Everyone is entitled to his own opinion, but not to his own facts.
--Daniel Patrick Moynihan

January 31, 2013

The Other Vietnam Veterans

By David K. Shipler

            With John Kerry confirmed for Secretary of State and Chuck Hagel in hearings to become Secretary of Defense, much is being made of the breakthrough that they represent: the first time that veterans of the Vietnam War will have occupied those two senior cabinet positions. These men, each sobered in his own way by combat, know the miseries of warfare, and seem to have absorbed their lessons.
            But outside the glare of this spotlight on uniformed veterans, there are other Americans, those who went to Vietnam out of uniform, who also saw the miseries close at hand as they tried to do some good for ordinary people. I have watched recently as a farflung community of those invisible Vietnam vets have connected by Internet because one of them is dying. They are sharing reminiscences, are writing about the traumas they still carry, and are reaffirming the moral opposition to the war that moved them to activism decades ago.
Some avoided the war by persuading their draft boards that they were conscientious objectors, and then went to Vietnam anyway, in civilian clothes and unarmed.

January 25, 2013

Will Obama the Constitutional Lawyer Please Stand Up?

By David K. Shipler
     Published in The Nation, issue of Feb. 11, 2013
There’s something about Barack Obama that induces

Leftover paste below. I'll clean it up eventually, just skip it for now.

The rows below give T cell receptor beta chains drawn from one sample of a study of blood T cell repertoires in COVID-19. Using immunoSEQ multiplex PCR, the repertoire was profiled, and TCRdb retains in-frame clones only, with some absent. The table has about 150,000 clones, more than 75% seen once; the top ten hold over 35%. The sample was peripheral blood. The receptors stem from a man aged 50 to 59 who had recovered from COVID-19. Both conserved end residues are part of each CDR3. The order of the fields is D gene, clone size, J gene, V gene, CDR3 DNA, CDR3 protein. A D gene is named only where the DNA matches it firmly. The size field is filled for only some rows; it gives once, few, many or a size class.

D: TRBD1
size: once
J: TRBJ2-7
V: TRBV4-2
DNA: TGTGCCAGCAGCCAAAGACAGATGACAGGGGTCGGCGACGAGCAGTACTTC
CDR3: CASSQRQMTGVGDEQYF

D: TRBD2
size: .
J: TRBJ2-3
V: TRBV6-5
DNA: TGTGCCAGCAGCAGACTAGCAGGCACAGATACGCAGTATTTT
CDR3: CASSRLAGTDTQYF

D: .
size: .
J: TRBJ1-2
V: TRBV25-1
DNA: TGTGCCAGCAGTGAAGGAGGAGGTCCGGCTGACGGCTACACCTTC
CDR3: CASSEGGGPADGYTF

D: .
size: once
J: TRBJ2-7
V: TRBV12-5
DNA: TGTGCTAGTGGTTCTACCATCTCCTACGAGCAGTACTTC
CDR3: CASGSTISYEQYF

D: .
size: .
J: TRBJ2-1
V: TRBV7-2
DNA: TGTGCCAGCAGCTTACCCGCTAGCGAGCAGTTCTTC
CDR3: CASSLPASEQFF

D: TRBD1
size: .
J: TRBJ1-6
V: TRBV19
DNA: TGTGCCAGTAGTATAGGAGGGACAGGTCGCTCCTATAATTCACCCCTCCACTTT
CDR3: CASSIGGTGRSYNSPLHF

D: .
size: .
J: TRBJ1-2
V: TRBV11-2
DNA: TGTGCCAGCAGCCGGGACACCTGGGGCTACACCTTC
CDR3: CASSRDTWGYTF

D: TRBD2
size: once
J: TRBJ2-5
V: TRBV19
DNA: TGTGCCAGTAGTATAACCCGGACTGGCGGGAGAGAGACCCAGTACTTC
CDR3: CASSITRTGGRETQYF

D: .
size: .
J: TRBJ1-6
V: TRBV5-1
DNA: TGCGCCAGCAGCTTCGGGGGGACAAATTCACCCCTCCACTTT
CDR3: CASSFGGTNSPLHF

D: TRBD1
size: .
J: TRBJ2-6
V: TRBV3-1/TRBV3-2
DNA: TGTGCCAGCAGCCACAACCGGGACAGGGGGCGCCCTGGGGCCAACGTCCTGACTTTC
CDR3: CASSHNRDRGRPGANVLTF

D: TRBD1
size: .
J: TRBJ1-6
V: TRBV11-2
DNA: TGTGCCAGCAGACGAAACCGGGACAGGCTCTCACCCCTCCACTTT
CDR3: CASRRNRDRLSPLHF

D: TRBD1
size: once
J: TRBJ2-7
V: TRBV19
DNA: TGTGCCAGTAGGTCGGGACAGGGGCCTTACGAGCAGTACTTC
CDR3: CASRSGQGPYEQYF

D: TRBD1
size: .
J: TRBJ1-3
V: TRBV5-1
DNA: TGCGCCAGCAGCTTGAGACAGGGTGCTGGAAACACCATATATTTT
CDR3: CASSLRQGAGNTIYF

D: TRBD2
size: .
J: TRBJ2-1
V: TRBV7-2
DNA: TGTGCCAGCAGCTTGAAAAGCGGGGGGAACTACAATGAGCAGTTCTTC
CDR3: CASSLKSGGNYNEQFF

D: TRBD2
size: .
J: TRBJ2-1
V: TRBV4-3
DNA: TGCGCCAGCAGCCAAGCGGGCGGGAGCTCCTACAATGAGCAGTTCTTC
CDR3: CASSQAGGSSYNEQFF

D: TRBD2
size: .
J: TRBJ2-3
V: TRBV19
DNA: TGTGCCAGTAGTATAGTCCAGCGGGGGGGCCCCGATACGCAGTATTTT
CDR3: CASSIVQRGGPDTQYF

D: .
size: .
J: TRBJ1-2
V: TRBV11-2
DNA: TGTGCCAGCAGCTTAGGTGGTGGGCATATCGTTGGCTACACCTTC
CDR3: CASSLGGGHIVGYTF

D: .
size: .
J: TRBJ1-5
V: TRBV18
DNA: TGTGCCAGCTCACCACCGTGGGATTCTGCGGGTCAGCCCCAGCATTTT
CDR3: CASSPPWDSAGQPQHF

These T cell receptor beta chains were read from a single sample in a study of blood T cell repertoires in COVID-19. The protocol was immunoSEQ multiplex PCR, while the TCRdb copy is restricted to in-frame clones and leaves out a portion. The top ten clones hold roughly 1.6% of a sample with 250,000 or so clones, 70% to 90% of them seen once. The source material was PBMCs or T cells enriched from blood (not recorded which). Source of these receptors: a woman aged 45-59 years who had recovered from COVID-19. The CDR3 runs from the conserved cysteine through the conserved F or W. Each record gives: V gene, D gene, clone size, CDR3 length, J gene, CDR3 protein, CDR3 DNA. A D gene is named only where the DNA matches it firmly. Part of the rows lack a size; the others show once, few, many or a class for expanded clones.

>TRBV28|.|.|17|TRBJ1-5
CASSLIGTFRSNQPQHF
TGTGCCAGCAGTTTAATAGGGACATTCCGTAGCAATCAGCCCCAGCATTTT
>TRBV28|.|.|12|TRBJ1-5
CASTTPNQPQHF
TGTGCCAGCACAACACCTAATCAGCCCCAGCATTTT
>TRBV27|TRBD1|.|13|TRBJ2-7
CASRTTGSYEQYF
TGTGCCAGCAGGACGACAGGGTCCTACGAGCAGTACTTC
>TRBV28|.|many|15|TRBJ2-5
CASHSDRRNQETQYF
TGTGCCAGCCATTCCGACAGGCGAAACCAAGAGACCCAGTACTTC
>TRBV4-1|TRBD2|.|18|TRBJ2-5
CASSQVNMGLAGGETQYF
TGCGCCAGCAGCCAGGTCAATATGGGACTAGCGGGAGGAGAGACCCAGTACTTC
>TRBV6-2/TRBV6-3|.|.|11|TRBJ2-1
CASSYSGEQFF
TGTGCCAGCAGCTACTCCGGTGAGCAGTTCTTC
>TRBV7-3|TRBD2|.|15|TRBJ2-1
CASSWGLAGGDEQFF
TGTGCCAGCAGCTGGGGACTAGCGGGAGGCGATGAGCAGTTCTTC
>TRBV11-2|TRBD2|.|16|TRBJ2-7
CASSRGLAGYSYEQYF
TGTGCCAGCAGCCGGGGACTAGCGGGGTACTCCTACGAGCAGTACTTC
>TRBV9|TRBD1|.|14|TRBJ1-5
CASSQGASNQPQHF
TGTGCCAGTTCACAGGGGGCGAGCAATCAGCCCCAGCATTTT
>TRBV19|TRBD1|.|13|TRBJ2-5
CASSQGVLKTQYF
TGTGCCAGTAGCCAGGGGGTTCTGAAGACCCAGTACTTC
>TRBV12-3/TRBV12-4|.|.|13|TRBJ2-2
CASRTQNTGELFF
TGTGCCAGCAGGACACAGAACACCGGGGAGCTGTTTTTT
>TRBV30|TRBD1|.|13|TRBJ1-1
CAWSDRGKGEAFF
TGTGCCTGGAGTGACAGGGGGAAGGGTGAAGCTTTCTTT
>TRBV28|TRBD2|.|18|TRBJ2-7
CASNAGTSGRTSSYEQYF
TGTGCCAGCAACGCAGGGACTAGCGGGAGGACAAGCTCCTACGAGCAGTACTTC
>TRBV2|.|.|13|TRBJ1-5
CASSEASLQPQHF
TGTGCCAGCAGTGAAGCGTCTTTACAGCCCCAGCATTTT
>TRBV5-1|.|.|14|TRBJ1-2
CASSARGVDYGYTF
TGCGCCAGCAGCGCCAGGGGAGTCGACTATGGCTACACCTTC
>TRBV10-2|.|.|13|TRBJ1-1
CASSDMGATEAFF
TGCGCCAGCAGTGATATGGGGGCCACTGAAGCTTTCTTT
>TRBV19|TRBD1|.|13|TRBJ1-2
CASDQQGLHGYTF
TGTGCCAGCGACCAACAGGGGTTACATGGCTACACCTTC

Americans to imagine what they cannot see. The right
envisions a vile socialist, while many on the left picture
an inspired liberal, politically restrained in his first term
but now free to pursue his true beliefs.
No hard evidence exists to sustain either view. Obama
behaves like a centrist who leans tentatively left on certain
social programs but boldly right on military force and civil
liberties. His supporters, who have watched him duplicate and
codify some of the Bush administration’s most damaging civil
liberties violations, are now reduced to wishful thinking that an
authentic Obama will soon step forward and return the country
to the constitutional footing that was abandoned after 9/11.

January 18, 2013

Russia and the West: The Continuity of Culture

By David K. Shipler

            In 1977, after a deadly fire killed at least twenty and blackened the walls of Moscow’s massive Rossiya Hotel, a West German television crew was stopped by a police lieutenant from filming on the street outside. Why? asked the correspondent, Fritz Pleitgen. The officer explained: “We do not want to let foreigners laugh at our misfortune.”
            It was a quick glimpse into the xenophobia of Soviet times, and into Russians’ agony over the way they pictured themselves being seen by the outside world. Think how much pain and isolation it takes to imagine foreigners eagerly laughing at your tragedy.
            Given recent events, it’s worth asking how much Russia’s complex about the West has changed in 35 years.